I knew the seams could grant some structure but the result was a good deal better than I'd expected.  Even when I put about 4 lbs inside the final case there was barely any bowing.  The case is solid but without any lining I strongly suspect it could be rolled up and it would pop right back up (though I didn't get the chance to test that).

In fact, the case came out so well that I'm pretty sure I'll add it as a stock item in the shop.  Probably a smaller version of it though...

Wednesday, February 10, 2016

New Mission Statement

I've been meaning to update my mission statement/creed/tagline thing for awhile.  Back when I was just starting up the shop "Creating custom, handmade leather goods by merging humanity's oldest craft with some of its newest technologies." seemed like a pretty good start.  And by and large it probably was.  But the ideas around the shop have shifted a bit since then and I've realized I'm far from the only craftsmen who's applying new technologies (like 3D printers) to leatherwork.  I've been intending to update the line for quite awhile but didn't really have a clear idea of where to go with it.

Then I got a pretty good idea while sitting in the #LVLurCraft panel at PAX South.  One of the panelists mentioned how she evaluates her products on four criteria in order to maintain her brand.  That's idea has a lot of merits on its own but I realized that criteria could define my tagline too.  I've spent the past couple weeks toying with different criteria; honing in on the four points that I think best describe the shop.  And once I had those four points it was just a matter of assembling them into a new statement: "Handcrafting reliable, custom leather goods & gaming accessories".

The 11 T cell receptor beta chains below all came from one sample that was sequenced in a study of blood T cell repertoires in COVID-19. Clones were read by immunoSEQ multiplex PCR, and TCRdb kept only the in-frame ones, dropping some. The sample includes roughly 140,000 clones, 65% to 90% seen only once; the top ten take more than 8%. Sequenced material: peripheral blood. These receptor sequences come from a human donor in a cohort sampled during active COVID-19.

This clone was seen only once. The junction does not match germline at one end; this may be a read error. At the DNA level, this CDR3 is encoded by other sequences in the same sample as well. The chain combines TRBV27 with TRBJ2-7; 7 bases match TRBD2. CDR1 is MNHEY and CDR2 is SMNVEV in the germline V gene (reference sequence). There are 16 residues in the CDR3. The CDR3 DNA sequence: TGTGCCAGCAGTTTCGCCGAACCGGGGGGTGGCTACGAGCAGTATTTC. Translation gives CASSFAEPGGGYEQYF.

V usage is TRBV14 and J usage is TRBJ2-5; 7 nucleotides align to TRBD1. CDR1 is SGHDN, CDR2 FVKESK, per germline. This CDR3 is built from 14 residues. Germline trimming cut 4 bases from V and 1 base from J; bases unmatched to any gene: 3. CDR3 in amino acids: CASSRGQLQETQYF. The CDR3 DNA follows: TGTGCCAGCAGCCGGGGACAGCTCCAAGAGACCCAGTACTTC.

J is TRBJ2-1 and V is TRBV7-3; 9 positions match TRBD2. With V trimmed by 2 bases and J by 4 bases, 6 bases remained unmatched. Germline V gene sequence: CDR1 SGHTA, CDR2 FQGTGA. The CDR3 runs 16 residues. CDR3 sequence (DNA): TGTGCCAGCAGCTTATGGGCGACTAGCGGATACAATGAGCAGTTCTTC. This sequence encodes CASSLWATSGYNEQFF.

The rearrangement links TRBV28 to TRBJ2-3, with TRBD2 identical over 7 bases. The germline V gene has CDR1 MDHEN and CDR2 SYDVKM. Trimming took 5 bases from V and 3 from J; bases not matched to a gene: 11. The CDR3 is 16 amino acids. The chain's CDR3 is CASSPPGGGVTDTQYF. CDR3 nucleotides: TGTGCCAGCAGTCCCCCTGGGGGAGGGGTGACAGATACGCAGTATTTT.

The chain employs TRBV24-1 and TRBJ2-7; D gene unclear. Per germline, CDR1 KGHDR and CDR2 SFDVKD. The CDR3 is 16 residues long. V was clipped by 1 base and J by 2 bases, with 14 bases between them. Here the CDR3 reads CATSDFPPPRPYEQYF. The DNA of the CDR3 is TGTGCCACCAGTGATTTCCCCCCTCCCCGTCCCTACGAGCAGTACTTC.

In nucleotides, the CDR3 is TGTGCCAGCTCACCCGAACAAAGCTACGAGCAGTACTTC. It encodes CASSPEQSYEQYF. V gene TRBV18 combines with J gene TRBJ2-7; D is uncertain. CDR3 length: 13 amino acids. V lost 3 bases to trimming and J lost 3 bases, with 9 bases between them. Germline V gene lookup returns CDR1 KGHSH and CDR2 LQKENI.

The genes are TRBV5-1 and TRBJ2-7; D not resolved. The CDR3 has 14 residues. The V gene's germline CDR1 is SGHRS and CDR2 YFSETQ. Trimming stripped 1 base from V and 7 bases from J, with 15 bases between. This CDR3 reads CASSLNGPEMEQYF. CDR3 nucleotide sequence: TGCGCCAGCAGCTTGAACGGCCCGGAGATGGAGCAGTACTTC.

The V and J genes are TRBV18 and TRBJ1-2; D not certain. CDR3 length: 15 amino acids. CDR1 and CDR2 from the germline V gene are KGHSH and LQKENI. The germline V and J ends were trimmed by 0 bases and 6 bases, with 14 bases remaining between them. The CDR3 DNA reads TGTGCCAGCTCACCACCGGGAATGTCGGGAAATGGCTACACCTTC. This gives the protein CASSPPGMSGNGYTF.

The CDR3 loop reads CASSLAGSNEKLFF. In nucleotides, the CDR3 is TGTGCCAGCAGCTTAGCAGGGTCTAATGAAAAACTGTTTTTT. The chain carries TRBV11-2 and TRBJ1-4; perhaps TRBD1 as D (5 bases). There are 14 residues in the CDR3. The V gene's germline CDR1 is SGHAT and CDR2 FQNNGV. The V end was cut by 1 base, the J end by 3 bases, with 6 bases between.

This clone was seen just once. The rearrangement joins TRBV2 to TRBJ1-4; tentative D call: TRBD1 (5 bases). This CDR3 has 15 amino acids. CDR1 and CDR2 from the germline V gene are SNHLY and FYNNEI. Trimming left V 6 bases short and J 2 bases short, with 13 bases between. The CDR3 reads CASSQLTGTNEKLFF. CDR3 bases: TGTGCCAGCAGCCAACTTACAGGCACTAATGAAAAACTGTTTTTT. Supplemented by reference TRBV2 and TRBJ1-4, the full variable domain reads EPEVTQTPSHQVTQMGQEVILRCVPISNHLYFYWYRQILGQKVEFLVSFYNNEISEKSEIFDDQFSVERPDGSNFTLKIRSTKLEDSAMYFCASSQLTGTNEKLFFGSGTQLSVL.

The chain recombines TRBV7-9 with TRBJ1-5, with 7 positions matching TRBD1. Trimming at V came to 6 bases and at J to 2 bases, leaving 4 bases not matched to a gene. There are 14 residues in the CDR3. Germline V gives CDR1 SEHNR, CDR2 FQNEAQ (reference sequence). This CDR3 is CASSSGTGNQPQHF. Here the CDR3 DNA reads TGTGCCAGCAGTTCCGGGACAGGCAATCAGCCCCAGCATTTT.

Now the trickiest part is remembering all the spots the old tagline is posted so I can get them all updated...

Friday, February 5, 2016

Strap Extension

What do you do when you have a new purse strap would be ideal but just needs to be 5" longer?  You send it to a leatherworker to make it 5" longer. \o/

I laminated two pieces of milled vegtan with a spot of glue and some extra tight stitching to add another 5".  I expect it'll work out to about 5.125" inches in the end as the leather stretches but the stitching will mitigate that pretty well.  And not to brag or anything, but I think my stitching looks a lot nicer than the original factory stitching. >_>

Thursday, February 4, 2016

Testimonial: Dragon Map

I always love hearing back from clients after they receive their order.  Anecdotally it seems like I hear back about 10% of the time.  I think this is the first time I've gotten a blog post back though:

The client had some exceedingly nice things to say that just made my whole morning.  He also gives an interesting summary of how such an excellent map came into existence in the first place.  I got a lot from this project and I'm looking forward to applying that to more maps in the future.  If I could just carve fantasy maps all day long I'd probably be pretty content with life.